433. Taking Notes

A few teachers tried to teach us how to take notes. And some of us learned how to do it. Gloriana, who later became our valedictorian, was great at it. Her notes were always arranged in outline form, and written in what looked to me like calligraphy. Sometimes, I’d watch her take notes, hoping to learn how she did it.
But most of the time, I paid more attention to the teacher. After all, wasn’t the teacher saying things I was supposed to be hearing and learning? I wasn’t very good at doing two things at once; if I was going to pay attention to the teacher, I was going to have to look at and listen to him/her. If I kept looking down at my notebook and writing, I would miss some of what the teacher was saying. I kept hoping taking notes wasn’t as important as teachers were saying it was.
When I was about to go to college, I panicked. Somehow, I’d made it through high school without knowing how to take notes, but now teachers were going to find out what I was really made of. In elementary school, we’d been told how much harder junior high would be, and in junior high, we were warned about the rigors of high school. I’d taken those warnings seriously, and there had been some truth to them, but somehow, I’d managed to make it through, and even get grades that were sometimes pretty good.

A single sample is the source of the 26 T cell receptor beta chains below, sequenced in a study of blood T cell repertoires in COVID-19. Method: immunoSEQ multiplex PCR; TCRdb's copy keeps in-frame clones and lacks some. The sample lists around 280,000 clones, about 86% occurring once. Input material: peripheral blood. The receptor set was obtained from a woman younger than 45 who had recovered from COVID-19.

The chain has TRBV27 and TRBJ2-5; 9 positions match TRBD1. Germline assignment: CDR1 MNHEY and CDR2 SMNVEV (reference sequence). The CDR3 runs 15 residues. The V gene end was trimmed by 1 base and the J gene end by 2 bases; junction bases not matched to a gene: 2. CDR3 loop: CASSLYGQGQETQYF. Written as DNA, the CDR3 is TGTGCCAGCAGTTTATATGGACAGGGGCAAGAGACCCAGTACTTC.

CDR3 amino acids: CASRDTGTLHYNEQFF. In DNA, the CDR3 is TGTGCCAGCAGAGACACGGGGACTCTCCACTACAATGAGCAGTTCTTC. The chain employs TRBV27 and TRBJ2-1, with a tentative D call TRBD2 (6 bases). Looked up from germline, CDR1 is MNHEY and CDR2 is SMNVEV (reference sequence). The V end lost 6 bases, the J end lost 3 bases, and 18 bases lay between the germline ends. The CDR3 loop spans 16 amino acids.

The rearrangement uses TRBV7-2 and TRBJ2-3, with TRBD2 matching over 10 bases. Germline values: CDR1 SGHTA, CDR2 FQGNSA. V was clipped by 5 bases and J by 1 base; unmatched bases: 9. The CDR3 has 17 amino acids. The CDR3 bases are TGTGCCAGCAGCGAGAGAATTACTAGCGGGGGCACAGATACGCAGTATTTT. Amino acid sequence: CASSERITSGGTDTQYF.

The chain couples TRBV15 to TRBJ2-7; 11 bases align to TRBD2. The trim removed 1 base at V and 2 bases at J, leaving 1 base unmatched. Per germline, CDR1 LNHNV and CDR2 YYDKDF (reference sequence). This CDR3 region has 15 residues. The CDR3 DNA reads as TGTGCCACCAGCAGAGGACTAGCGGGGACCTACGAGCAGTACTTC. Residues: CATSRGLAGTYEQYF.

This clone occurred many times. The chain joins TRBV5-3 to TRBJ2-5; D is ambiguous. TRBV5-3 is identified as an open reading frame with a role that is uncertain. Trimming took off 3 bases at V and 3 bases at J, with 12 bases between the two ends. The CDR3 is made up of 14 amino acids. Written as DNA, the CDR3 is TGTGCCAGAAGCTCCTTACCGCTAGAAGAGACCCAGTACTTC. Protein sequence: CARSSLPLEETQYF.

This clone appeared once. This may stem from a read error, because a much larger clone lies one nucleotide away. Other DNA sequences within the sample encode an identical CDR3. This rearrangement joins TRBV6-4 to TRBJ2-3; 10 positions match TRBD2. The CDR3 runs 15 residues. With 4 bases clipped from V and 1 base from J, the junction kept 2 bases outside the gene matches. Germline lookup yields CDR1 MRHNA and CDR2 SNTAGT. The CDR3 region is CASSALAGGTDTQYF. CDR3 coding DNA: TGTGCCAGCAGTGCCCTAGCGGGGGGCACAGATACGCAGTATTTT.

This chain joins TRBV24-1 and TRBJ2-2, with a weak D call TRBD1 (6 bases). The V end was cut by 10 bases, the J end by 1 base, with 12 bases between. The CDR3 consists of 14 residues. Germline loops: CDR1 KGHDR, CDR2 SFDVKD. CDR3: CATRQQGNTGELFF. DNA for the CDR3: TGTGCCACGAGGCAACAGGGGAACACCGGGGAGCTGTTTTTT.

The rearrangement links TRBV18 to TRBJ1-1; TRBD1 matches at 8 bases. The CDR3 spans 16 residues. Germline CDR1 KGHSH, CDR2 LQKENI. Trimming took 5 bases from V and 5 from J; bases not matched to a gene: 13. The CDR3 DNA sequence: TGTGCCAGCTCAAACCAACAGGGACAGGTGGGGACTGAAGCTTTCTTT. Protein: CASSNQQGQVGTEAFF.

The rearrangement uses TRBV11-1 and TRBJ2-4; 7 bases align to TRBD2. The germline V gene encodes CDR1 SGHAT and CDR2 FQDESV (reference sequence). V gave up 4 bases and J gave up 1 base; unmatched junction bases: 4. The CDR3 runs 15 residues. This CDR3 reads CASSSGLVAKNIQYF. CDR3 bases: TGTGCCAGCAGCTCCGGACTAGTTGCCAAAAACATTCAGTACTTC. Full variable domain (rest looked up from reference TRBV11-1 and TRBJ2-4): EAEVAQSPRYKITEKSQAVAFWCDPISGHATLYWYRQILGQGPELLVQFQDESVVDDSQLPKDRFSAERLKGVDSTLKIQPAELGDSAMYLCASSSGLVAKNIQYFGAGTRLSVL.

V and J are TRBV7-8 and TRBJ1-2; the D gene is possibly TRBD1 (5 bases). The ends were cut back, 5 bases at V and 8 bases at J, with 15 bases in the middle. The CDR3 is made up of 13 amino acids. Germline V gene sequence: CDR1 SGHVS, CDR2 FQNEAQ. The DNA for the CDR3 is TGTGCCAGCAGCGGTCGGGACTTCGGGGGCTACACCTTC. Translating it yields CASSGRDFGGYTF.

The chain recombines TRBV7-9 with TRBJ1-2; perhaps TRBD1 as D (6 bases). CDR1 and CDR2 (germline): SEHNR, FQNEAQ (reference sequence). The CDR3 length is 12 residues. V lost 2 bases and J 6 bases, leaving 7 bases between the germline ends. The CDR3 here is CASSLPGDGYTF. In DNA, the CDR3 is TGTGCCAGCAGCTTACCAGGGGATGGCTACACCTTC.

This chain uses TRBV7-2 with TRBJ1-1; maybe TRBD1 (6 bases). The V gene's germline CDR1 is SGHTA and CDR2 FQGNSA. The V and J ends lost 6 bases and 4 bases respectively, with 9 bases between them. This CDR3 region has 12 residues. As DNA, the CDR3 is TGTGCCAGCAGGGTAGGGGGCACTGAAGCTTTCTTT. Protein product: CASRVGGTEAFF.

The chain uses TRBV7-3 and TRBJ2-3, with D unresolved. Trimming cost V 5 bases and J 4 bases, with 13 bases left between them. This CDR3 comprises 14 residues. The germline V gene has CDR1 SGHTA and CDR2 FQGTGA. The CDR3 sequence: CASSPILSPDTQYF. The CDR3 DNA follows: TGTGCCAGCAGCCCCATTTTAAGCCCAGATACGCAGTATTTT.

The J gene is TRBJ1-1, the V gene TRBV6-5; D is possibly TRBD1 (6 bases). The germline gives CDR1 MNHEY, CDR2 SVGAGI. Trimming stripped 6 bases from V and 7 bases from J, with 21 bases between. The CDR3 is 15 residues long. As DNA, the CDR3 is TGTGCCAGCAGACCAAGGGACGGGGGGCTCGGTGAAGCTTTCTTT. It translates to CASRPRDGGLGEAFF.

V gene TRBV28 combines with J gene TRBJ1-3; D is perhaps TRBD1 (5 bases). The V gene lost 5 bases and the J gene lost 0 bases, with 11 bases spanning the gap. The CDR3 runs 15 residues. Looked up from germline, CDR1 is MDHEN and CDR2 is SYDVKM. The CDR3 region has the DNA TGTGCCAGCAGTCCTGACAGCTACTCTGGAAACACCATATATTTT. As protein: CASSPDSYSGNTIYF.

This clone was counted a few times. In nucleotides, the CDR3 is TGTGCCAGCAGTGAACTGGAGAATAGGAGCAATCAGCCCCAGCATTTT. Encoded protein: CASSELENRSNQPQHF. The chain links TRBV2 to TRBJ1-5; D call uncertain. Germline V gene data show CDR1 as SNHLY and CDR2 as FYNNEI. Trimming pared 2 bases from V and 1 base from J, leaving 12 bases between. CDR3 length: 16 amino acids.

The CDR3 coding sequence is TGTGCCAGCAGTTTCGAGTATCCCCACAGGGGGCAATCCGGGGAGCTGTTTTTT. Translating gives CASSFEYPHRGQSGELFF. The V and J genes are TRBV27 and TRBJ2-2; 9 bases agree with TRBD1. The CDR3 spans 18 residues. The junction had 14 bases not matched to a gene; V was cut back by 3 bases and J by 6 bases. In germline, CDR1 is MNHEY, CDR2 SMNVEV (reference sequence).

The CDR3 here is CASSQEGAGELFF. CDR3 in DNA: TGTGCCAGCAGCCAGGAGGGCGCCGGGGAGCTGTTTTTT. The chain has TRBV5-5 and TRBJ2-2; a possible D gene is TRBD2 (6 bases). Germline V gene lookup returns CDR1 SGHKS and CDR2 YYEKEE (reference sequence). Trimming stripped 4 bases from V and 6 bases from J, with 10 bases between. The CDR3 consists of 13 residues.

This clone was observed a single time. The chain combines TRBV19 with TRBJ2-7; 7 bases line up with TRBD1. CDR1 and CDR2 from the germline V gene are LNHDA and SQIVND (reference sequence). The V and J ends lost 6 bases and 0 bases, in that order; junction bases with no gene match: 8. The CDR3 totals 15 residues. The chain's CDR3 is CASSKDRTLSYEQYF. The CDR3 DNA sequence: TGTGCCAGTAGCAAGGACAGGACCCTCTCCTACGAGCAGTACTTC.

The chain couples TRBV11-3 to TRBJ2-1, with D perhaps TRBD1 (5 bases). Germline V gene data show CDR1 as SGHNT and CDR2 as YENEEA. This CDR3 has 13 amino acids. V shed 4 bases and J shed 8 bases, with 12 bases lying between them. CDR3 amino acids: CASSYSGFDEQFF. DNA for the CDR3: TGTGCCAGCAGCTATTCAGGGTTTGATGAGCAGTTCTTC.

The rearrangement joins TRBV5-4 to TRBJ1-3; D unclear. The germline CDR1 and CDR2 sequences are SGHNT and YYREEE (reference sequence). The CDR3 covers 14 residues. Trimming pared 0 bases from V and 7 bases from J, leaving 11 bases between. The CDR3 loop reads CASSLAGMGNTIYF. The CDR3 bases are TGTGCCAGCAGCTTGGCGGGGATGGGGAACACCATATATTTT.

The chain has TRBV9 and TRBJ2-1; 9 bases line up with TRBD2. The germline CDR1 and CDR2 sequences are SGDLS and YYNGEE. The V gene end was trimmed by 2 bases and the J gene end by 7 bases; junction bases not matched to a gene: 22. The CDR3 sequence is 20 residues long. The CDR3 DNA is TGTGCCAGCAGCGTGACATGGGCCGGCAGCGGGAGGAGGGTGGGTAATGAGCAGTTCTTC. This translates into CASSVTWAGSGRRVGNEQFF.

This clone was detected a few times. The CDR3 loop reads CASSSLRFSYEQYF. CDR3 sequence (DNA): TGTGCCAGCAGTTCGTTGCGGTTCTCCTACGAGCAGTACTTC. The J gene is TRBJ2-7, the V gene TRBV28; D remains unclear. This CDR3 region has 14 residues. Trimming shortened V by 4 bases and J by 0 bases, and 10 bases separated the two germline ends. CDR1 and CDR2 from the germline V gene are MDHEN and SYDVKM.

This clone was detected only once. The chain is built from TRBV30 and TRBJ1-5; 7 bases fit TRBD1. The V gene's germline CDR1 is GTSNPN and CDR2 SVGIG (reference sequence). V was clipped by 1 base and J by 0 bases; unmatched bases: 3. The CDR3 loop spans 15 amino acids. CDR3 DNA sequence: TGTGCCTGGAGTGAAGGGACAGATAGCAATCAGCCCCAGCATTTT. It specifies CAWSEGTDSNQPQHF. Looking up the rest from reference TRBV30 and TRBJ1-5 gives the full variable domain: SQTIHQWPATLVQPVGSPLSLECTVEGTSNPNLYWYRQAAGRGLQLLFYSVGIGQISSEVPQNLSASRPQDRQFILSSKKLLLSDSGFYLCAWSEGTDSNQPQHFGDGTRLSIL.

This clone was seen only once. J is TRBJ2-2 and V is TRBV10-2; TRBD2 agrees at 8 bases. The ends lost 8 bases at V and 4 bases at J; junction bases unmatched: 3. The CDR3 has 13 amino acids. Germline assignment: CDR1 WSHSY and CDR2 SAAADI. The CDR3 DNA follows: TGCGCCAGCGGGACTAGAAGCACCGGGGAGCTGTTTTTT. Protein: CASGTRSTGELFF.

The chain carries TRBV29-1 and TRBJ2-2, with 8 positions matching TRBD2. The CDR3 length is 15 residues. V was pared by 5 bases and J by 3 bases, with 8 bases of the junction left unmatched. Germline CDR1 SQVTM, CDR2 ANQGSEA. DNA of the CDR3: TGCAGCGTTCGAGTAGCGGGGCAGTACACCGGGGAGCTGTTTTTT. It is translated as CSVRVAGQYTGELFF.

But now I was going to go to COLLEGE, where I’d be found out. Teachers (instructors? professors?) would assume that I’d had a good preparation for college, and they’d expect, among other things, that I’d be writing as they were talking. By then, I was sure I wouldn’t be able to do that. I convinced my parents to buy me a portable tape recorder, and I used it for the first week of classes.
But when I got to my dorm and listened to my taped lectures, they sounded just like the lectures I’d attended. I could have transcribed the lectures, but I had the feeling that there were better ways to study, and besides, there were people ordering out for pizza, or folk dancing on the lawn. Those seemed like much better ways to spend time than trying to fill up a notebook.
I made it through college. I passed some courses that required me to take notes, and failed two. But mostly, I took courses that didn’t require notes. And I did pretty well in those courses. I was great at class participation. And I wrote pretty well. Graduate school was even better for me, because by then, I had figured out how to read course offerings, and I only took courses that were right for me.
But I never got good at taking notes. If a teacher was saying something I considered noteworthy, I wanted to listen, not write in a notebook. Afterwards, I remembered what was memorable, and forgot the rest. I’ve done all right anyway, but I sometimes wonder whether taking good notes would have made a significant difference in my life.

Comments are closed.